Zebras all set for boom in women’s and girls’ soccer
New facilities mean women and girls finally have their own space at Sumner ParkMark Phillips
WHEN the expected flood of new players arrives on the back of the Australian Matildas’ success at the FIFA Women’s World Cup, the Brunswick Zebras Football Club will be well prepared.
The club has just finished the construction of a new pavilion at Sumner Park in Brunswick East that includes four new female-friendly changing rooms, setting it up for an expected surge of interest in soccer among women and girls inspired by the Matildas’ fourth place.
The club has long been a pioneer for women’s soccer in the northern suburbs but the facilities at its home ground had failed to keep pace with the growth of popularity of the game among women and girls.
This has forced players of all genders to juggle use of the changing rooms or arrive for a match either fully kitted up or after dressing in their car.
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Next year, the Zebras will celebrate 30 years of women’s soccer at Sumner Park. Girls soccer arrived almost a decade later in about 2001.
Over that time, the Zebras have produced three Matildas, several junior Matildas, and won two women’s state championships. Today, the club has about 650 registered players, of which a quarter are women and girls, with another 30 women coaches, managers or in other volunteer roles.
Former Matildas Louisa Bisby and Melissa Barbieri, who went to four World Cups as a goalkeeper, both played their early soccer with the Zebras.
“In the northern suburbs, we’re a bit of a pioneer, because women’s football [in Melbourne] started in the eastern suburbs, not in the northern suburbs,” said club president Carlo Carli.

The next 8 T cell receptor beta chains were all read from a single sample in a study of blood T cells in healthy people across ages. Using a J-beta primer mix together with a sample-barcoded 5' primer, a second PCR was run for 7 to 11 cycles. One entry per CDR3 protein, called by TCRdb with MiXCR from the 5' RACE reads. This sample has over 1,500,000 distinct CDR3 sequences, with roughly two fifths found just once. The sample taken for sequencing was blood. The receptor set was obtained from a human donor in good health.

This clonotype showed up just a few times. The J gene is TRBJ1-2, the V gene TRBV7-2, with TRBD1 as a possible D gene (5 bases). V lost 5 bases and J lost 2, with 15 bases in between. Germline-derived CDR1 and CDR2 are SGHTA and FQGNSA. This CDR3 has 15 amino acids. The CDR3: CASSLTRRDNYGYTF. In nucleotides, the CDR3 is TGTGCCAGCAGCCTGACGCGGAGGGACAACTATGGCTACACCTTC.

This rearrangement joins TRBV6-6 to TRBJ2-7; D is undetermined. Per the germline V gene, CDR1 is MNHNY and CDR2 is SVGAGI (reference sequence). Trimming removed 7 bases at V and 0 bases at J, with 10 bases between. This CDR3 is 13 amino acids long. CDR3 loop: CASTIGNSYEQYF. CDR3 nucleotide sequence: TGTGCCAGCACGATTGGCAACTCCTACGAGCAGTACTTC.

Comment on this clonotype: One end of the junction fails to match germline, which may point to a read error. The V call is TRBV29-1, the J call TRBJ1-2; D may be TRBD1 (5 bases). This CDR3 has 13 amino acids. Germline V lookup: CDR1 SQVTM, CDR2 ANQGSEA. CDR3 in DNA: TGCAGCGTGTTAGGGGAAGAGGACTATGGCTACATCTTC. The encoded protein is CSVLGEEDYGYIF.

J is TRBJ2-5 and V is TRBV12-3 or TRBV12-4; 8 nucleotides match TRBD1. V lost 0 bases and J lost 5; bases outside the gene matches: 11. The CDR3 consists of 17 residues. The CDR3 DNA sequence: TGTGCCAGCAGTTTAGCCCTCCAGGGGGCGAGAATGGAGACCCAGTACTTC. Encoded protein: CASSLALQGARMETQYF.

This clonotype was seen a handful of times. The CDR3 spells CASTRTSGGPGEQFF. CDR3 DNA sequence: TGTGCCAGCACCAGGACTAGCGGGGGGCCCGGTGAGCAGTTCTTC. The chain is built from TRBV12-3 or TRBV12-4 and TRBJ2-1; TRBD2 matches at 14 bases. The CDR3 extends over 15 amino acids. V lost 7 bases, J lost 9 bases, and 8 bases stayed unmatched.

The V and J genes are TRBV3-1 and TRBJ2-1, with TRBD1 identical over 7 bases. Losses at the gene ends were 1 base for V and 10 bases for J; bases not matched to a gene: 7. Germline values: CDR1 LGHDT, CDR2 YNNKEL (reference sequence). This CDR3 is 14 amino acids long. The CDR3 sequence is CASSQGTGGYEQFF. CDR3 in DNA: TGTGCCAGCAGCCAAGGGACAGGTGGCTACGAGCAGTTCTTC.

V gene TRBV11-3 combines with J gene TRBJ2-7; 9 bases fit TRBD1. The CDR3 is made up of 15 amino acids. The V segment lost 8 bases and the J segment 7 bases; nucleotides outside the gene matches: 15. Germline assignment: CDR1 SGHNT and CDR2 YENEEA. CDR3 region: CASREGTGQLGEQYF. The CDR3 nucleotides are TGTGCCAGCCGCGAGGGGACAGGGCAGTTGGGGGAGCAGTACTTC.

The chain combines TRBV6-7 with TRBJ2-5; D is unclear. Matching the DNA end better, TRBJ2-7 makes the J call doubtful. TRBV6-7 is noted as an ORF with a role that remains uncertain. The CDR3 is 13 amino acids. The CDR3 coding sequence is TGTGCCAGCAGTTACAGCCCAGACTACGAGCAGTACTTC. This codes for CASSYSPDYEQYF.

“It’s really peculiar because we always identify the northern suburbs and the western suburbs as being really strong areas of football, but they weren’t great areas for women. But I think that’s really changed.”
Sumner Park was a hive of activity during the recent FIFA Women’s World Cup, with full crowds watching each match of the Matildas’ improbable journey to the semi-finals on big screen TVs in the recently refurbished club rooms, which have been fitted out with a full commercial kitchen.
The new pavilion will allow the club to cope with an anticipated wave of girls wanting to play soccer after watching the likes of Mary Fowler, Hayley Raso and Katrina Gorry take on the world’s best.
It features four new female-friendly player change rooms, a referee change room, a first aid room, which are all compliant with Football Victoria standards, along with new public toilets.
The entire project – including the earlier refurbishment of the club rooms and kitchen which was completed last year – cost $1.1 million. The bulk of that funding came from Merri-bek City Council. The club raised $100,000 itself, and the State Government chipped in with $250,000 from its Local Sports Infrastructure Fund.
Victorian Minister for Community Sport Ros Spence was on hand to officially open the new facilities on August 23.
“At a time when everybody loves football, everybody loves the Matildas … the timing really couldn’t be better,” she said.
Zebras secretary Kevin Thomas said the club had experienced an upsurge of inquiries about playing next year over the past fortnight as the Matildas captured the imagination of the nation. Of the more than 50 inquiries, about 80% of those have been women.
“We are expecting that tsunami [of new players] coming,” said Carli.
“We’re already feeling it in terms of the Matildas’ success, and we’ll have to deal with it.
“And we have to do all we can to ensure that this community has the spaces and the opportunity to play the game.”
Sophie Byrnes, Metro North development co-ordinator at Football Victoria, said the governing body had set a target of 50:50 gender balance on and off the field by 2027.
“It’s still a work in progress and a big priority for us is to work with soccer clubs as obviously female friendly facilities are a big part of that,” she said.